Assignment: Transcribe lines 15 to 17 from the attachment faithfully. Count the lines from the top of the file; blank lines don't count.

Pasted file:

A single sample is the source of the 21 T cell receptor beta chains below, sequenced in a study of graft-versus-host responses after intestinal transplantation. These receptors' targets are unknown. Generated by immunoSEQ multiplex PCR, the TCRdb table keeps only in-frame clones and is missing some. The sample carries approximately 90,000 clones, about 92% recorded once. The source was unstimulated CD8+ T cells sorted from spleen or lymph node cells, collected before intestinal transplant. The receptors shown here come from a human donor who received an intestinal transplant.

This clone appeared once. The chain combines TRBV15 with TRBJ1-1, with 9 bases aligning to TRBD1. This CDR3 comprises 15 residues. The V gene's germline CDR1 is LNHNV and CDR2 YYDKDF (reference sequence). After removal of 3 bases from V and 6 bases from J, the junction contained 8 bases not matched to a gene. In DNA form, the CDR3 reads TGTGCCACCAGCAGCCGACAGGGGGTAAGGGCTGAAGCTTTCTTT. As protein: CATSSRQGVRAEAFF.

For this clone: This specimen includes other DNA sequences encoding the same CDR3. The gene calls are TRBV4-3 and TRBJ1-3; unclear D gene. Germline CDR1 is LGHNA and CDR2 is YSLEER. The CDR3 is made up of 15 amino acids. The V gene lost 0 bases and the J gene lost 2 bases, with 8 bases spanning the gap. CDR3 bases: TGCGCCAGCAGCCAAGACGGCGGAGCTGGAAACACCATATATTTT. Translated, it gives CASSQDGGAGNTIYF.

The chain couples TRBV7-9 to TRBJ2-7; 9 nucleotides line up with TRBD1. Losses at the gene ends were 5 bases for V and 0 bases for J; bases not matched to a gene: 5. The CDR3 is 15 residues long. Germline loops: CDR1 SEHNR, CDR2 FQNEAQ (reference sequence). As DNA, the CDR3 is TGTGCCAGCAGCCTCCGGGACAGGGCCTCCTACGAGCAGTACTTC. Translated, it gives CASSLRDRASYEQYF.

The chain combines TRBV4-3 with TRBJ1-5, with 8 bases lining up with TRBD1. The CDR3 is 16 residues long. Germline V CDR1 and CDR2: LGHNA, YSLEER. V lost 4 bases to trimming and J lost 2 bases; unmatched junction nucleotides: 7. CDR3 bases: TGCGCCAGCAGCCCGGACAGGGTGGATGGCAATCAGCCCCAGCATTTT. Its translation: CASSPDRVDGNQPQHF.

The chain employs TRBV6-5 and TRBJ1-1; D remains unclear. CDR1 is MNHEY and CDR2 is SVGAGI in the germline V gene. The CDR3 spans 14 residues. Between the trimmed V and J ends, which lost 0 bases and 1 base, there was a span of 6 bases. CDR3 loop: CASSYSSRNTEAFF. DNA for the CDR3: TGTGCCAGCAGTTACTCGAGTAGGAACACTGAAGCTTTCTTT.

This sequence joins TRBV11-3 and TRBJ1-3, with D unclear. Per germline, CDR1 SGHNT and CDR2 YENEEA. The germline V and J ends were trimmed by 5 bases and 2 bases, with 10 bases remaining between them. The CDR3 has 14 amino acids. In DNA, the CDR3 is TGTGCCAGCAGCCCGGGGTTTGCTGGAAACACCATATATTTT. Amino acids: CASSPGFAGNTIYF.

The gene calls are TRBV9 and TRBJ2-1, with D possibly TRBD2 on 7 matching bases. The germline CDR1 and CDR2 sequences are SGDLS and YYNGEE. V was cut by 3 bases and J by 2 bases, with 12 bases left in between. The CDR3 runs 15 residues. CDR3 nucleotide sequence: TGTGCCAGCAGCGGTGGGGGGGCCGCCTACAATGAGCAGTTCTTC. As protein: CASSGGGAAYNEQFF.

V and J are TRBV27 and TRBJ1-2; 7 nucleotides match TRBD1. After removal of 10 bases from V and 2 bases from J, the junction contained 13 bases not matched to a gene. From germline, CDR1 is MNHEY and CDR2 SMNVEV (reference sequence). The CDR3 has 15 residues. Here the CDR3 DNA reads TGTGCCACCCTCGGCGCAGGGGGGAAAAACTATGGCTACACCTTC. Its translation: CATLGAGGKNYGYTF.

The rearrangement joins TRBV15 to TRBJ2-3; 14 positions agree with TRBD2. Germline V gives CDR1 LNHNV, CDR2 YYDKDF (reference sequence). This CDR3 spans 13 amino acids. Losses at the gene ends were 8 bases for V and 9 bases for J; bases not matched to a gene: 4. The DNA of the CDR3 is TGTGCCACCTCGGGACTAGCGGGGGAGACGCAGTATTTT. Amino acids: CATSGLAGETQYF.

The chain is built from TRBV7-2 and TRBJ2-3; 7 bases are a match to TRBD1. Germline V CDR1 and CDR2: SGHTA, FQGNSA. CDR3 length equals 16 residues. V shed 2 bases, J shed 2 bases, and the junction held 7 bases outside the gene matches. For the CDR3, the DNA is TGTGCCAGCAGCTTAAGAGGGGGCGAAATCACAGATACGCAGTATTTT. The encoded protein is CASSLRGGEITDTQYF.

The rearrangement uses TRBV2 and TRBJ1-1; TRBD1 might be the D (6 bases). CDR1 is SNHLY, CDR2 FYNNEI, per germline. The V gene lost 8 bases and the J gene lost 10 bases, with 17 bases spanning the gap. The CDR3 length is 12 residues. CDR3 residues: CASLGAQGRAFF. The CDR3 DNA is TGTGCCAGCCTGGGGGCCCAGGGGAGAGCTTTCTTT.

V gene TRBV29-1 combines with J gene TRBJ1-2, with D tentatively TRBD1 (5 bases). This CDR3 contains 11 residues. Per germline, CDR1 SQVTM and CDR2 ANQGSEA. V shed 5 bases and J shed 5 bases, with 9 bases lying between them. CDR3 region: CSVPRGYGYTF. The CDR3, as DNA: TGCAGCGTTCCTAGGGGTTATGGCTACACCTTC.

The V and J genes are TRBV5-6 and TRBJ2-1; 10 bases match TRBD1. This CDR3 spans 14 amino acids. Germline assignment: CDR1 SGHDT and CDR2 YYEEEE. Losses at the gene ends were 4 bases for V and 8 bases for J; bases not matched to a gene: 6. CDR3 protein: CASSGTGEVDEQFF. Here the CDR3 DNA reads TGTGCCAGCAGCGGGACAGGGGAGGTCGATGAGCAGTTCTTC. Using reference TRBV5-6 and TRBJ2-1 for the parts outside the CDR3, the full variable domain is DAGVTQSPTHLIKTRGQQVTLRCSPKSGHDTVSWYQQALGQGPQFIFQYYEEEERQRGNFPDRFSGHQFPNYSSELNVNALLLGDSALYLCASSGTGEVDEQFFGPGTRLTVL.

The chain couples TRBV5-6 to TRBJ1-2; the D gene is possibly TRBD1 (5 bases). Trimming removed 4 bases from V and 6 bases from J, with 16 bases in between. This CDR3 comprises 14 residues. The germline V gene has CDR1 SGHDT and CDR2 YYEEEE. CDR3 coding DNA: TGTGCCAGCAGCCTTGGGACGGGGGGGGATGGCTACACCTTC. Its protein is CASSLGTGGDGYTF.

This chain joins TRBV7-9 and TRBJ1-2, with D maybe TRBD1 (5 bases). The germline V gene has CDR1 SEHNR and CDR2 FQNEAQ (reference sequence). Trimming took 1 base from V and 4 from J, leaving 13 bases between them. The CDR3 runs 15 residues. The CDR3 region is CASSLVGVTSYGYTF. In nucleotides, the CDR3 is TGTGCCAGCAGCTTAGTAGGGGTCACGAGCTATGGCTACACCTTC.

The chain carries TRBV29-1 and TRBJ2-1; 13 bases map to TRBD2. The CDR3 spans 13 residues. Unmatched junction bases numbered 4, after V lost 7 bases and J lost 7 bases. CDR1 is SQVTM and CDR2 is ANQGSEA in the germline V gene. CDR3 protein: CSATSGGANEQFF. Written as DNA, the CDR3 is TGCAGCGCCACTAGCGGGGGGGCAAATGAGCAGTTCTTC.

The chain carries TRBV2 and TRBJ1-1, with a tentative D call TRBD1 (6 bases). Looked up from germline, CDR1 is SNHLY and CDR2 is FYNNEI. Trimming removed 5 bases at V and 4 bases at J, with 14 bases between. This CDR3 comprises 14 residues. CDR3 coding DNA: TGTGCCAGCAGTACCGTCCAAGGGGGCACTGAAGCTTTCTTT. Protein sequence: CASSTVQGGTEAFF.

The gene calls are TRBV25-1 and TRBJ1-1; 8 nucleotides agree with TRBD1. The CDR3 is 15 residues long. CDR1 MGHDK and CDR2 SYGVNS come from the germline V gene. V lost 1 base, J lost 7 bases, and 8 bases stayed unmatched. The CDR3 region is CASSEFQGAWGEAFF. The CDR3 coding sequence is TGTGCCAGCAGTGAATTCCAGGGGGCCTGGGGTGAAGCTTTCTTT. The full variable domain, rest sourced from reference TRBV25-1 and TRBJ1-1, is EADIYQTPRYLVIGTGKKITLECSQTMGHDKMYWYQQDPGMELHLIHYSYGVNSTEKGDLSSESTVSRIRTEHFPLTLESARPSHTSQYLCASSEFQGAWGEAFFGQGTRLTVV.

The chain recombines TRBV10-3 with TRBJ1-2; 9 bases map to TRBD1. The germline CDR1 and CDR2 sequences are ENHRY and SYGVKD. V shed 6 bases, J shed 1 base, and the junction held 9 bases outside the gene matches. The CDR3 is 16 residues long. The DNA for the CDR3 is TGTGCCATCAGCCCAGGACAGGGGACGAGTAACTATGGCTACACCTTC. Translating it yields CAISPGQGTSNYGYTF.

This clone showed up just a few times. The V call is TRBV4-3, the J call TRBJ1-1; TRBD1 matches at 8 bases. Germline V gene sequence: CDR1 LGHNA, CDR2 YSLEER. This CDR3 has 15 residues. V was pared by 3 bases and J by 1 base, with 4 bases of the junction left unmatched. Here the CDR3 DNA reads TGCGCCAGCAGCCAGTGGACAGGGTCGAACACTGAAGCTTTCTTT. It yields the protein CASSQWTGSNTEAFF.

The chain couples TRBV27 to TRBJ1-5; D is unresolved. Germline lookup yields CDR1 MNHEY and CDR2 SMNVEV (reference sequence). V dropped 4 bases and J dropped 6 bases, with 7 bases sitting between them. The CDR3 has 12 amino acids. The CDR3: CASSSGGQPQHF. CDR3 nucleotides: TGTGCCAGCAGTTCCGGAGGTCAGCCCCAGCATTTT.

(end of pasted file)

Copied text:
The chain couples TRBV5-6 to TRBJ1-2; the D gene is possibly TRBD1 (5 bases). Trimming removed 4 bases from V and 6 bases from J, with 16 bases in between. This CDR3 comprises 14 residues. The germline V gene has CDR1 SGHDT and CDR2 YYEEEE. CDR3 coding DNA: TGTGCCAGCAGCCTTGGGACGGGGGGGGATGGCTACACCTTC. Its protein is CASSLGTGGDGYTF.

This chain joins TRBV7-9 and TRBJ1-2, with D maybe TRBD1 (5 bases). The germline V gene has CDR1 SEHNR and CDR2 FQNEAQ (reference sequence). Trimming took 1 base from V and 4 from J, leaving 13 bases between them. The CDR3 runs 15 residues. The CDR3 region is CASSLVGVTSYGYTF. In nucleotides, the CDR3 is TGTGCCAGCAGCTTAGTAGGGGTCACGAGCTATGGCTACACCTTC.

The chain carries TRBV29-1 and TRBJ2-1; 13 bases map to TRBD2. The CDR3 spans 13 residues. Unmatched junction bases numbered 4, after V lost 7 bases and J lost 7 bases. CDR1 is SQVTM and CDR2 is ANQGSEA in the germline V gene. CDR3 protein: CSATSGGANEQFF. Written as DNA, the CDR3 is TGCAGCGCCACTAGCGGGGGGGCAAATGAGCAGTTCTTC.